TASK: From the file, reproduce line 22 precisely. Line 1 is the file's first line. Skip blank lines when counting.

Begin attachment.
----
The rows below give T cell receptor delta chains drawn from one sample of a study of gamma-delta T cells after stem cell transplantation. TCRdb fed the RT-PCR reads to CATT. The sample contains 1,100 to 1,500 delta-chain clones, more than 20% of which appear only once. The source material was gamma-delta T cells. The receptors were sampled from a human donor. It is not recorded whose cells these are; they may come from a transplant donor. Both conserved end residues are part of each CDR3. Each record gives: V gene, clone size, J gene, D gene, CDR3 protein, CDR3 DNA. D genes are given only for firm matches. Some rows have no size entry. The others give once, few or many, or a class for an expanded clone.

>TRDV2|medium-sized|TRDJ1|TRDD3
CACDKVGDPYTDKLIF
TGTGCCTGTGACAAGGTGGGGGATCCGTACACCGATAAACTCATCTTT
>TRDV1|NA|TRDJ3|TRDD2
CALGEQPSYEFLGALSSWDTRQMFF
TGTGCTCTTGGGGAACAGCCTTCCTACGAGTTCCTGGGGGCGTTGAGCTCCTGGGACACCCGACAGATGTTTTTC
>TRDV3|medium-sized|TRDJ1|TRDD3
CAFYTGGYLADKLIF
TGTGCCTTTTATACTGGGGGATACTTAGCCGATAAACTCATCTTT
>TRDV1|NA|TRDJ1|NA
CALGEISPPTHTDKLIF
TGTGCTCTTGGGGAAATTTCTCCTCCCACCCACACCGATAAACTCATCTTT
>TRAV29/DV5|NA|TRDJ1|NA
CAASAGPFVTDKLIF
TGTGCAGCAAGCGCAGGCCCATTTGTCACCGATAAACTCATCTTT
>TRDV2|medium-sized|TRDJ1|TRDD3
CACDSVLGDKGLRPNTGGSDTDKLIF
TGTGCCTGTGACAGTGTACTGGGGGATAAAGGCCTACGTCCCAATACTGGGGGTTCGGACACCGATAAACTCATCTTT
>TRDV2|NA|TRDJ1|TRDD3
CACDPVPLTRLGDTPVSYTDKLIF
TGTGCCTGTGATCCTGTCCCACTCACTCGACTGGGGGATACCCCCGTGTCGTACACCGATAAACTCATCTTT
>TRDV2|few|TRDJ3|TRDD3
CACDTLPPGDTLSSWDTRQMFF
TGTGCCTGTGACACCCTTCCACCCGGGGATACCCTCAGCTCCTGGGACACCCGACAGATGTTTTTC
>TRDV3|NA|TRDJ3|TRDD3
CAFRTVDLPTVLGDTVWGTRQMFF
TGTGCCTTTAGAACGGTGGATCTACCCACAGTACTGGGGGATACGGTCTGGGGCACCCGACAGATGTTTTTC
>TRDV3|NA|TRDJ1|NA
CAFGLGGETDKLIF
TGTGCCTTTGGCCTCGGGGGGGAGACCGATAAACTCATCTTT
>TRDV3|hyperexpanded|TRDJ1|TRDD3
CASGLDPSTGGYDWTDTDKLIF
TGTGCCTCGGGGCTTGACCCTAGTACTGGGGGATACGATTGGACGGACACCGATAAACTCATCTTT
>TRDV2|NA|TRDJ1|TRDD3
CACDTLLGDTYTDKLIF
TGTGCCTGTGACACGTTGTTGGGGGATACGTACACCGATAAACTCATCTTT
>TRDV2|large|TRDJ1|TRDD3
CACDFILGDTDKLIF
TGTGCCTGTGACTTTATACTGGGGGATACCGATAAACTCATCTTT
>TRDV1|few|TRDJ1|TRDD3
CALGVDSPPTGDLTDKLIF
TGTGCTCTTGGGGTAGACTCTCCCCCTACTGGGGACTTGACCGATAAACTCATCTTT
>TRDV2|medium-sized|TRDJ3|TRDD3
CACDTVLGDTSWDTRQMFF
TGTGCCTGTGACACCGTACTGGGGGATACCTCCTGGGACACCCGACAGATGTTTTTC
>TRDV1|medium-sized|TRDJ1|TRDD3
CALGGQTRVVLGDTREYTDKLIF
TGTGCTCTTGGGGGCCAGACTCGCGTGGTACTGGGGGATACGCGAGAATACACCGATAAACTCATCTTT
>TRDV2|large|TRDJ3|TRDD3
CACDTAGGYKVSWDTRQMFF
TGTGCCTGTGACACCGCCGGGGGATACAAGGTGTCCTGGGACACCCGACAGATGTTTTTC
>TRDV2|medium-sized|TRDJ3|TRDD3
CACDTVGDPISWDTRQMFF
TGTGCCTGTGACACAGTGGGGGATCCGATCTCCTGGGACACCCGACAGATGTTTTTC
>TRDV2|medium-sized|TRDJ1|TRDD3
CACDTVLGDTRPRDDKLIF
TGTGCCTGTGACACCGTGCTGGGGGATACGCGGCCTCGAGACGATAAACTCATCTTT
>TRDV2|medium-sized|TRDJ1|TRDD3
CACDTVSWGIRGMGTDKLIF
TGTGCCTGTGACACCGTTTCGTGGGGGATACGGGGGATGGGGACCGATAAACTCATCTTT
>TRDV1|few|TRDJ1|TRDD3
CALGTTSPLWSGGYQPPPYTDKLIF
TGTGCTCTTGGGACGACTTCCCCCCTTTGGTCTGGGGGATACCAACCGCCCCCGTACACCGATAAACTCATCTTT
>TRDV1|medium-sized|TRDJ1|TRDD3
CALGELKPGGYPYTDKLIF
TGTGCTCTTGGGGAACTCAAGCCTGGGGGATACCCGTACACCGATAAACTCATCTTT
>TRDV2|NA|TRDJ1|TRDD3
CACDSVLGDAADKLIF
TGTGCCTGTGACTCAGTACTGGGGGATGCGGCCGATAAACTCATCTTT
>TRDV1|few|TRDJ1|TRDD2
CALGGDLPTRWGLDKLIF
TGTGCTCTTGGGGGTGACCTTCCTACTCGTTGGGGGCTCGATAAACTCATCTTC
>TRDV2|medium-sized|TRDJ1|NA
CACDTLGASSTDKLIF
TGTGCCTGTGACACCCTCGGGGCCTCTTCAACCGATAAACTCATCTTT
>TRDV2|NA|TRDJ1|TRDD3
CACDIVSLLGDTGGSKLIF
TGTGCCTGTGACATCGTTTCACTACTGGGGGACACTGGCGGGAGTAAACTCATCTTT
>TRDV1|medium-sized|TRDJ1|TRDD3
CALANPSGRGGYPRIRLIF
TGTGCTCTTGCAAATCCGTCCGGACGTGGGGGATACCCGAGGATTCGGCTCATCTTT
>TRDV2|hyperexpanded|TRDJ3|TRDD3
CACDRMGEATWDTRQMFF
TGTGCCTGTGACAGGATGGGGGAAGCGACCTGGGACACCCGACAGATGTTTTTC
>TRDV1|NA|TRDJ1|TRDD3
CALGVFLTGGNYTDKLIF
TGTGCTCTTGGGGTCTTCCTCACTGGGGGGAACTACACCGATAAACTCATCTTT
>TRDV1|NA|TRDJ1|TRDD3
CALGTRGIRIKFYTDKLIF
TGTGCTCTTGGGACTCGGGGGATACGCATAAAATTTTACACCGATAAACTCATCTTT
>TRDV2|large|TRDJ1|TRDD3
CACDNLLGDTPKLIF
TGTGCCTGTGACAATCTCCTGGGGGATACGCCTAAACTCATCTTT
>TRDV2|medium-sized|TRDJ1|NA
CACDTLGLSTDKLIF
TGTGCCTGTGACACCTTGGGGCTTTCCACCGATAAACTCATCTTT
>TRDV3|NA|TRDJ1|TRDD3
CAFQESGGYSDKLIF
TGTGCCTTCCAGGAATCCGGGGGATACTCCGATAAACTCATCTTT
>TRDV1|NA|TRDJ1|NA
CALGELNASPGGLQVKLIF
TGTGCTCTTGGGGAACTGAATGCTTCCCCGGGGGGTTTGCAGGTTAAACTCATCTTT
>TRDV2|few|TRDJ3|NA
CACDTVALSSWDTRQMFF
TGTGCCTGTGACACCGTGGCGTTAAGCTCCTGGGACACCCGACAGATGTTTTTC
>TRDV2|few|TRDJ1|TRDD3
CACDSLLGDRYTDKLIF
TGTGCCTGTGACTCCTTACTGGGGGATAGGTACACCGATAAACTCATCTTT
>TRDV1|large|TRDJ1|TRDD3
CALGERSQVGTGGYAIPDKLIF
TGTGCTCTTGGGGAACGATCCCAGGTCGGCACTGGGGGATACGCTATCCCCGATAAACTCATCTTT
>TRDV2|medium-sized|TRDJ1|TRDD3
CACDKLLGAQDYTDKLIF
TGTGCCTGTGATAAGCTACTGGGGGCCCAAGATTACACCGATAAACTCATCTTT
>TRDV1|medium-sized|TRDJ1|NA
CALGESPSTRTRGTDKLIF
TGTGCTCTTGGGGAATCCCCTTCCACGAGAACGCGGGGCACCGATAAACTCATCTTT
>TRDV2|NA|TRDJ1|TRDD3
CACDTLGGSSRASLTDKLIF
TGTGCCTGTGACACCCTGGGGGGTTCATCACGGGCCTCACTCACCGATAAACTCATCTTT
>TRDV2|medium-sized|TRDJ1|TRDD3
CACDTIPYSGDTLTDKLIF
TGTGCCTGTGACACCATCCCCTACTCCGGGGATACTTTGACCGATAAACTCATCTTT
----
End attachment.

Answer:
TGTGCCTGTGATCCTGTCCCACTCACTCGACTGGGGGATACCCCCGTGTCGTACACCGATAAACTCATCTTT